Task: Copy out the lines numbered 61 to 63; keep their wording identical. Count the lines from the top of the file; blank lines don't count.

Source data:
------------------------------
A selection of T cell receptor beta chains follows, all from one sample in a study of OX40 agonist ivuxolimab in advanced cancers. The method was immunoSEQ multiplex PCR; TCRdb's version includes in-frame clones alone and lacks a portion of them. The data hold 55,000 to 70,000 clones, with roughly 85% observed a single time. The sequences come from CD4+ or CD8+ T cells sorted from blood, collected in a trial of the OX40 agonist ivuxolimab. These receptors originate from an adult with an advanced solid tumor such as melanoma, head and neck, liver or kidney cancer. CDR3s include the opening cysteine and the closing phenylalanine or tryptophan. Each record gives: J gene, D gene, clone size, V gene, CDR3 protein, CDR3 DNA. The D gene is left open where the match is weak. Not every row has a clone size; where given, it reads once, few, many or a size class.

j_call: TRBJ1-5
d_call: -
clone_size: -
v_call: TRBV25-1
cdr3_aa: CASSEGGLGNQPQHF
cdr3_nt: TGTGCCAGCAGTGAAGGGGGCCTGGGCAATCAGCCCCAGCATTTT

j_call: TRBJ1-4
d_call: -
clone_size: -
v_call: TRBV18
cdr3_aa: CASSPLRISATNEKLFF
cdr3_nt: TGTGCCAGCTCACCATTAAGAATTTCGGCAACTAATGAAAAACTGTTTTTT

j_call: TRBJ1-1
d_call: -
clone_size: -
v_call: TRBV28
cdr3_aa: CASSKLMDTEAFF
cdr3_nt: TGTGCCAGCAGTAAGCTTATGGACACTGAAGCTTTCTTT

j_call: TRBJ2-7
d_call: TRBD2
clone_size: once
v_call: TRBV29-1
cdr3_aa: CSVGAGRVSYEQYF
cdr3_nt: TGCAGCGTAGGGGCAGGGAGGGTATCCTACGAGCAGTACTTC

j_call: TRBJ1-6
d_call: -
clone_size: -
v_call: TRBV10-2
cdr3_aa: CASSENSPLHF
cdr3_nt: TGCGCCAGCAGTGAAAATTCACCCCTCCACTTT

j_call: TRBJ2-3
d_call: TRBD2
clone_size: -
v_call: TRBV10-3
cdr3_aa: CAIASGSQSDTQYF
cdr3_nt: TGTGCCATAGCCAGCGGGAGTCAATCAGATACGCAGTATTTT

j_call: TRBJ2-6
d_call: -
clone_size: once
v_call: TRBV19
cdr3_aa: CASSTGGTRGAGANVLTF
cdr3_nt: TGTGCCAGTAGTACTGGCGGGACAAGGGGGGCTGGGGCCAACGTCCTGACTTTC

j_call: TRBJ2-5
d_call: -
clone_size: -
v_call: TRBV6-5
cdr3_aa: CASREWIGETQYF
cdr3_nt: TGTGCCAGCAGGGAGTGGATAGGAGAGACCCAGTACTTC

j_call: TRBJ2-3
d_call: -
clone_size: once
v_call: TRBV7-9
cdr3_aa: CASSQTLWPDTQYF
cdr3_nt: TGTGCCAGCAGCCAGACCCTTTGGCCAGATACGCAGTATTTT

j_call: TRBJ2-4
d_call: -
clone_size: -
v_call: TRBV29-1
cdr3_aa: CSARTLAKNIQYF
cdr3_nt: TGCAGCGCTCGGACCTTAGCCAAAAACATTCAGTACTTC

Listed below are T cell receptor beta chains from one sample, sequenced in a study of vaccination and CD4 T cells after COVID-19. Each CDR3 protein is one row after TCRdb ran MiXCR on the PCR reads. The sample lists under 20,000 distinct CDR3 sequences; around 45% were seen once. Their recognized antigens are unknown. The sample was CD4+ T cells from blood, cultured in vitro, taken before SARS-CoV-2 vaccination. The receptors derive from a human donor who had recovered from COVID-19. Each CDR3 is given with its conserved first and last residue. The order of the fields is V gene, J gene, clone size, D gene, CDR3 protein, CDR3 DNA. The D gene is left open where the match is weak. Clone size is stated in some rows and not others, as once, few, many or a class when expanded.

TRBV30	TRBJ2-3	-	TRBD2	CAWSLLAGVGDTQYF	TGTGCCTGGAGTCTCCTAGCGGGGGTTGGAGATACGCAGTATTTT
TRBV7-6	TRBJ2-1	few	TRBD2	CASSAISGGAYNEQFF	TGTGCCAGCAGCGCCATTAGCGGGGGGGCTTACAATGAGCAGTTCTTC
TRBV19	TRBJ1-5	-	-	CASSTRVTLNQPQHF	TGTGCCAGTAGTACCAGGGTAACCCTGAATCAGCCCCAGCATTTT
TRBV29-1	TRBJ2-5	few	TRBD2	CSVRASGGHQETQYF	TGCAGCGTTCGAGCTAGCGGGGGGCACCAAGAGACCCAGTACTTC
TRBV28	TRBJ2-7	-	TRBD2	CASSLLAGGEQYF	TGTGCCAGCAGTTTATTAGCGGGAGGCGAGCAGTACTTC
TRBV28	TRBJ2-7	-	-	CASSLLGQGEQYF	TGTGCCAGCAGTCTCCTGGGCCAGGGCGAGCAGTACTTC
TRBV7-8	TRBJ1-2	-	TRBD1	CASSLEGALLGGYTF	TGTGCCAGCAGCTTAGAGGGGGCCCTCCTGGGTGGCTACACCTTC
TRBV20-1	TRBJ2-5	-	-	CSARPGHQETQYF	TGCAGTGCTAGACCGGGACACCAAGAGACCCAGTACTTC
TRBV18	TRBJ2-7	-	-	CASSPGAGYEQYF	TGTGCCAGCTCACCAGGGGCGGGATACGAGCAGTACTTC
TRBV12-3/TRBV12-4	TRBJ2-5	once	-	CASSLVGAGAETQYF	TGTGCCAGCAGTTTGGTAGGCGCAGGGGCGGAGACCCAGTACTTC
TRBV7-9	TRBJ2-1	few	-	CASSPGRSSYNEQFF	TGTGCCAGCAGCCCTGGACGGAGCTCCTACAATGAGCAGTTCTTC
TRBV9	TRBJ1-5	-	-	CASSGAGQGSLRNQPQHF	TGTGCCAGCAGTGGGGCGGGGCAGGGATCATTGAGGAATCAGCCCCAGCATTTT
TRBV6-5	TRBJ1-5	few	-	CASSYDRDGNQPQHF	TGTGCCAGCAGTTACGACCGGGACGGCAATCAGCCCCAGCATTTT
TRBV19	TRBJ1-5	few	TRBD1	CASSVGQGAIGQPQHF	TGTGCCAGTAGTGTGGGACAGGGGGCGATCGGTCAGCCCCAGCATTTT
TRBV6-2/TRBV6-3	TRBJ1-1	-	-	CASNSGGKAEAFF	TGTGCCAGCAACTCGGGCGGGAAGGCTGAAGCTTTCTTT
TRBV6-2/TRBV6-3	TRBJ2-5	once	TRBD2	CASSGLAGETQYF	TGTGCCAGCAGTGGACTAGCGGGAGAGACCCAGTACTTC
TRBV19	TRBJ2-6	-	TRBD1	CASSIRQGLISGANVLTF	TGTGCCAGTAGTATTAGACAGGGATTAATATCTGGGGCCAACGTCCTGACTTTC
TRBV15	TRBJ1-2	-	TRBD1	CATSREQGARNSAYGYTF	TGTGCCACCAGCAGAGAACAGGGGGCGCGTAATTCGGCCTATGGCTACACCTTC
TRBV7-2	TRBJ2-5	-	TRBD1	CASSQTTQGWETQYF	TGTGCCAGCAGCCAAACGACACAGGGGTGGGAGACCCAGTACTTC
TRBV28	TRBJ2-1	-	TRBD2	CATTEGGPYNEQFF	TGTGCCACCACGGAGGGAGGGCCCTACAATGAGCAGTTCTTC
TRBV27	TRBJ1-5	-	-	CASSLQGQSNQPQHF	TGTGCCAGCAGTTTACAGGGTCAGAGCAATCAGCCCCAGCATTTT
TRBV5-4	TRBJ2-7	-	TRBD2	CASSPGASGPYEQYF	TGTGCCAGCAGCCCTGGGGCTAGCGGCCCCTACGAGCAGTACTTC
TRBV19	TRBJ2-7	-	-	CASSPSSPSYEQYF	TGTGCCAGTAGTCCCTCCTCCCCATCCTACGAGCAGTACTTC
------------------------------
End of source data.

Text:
cdr3_nt: TGCAGCGCTCGGACCTTAGCCAAAAACATTCAGTACTTC

Listed below are T cell receptor beta chains from one sample, sequenced in a study of vaccination and CD4 T cells after COVID-19. Each CDR3 protein is one row after TCRdb ran MiXCR on the PCR reads. The sample lists under 20,000 distinct CDR3 sequences; around 45% were seen once. Their recognized antigens are unknown. The sample was CD4+ T cells from blood, cultured in vitro, taken before SARS-CoV-2 vaccination. The receptors derive from a human donor who had recovered from COVID-19. Each CDR3 is given with its conserved first and last residue. The order of the fields is V gene, J gene, clone size, D gene, CDR3 protein, CDR3 DNA. The D gene is left open where the match is weak. Clone size is stated in some rows and not others, as once, few, many or a class when expanded.

TRBV30	TRBJ2-3	-	TRBD2	CAWSLLAGVGDTQYF	TGTGCCTGGAGTCTCCTAGCGGGGGTTGGAGATACGCAGTATTTT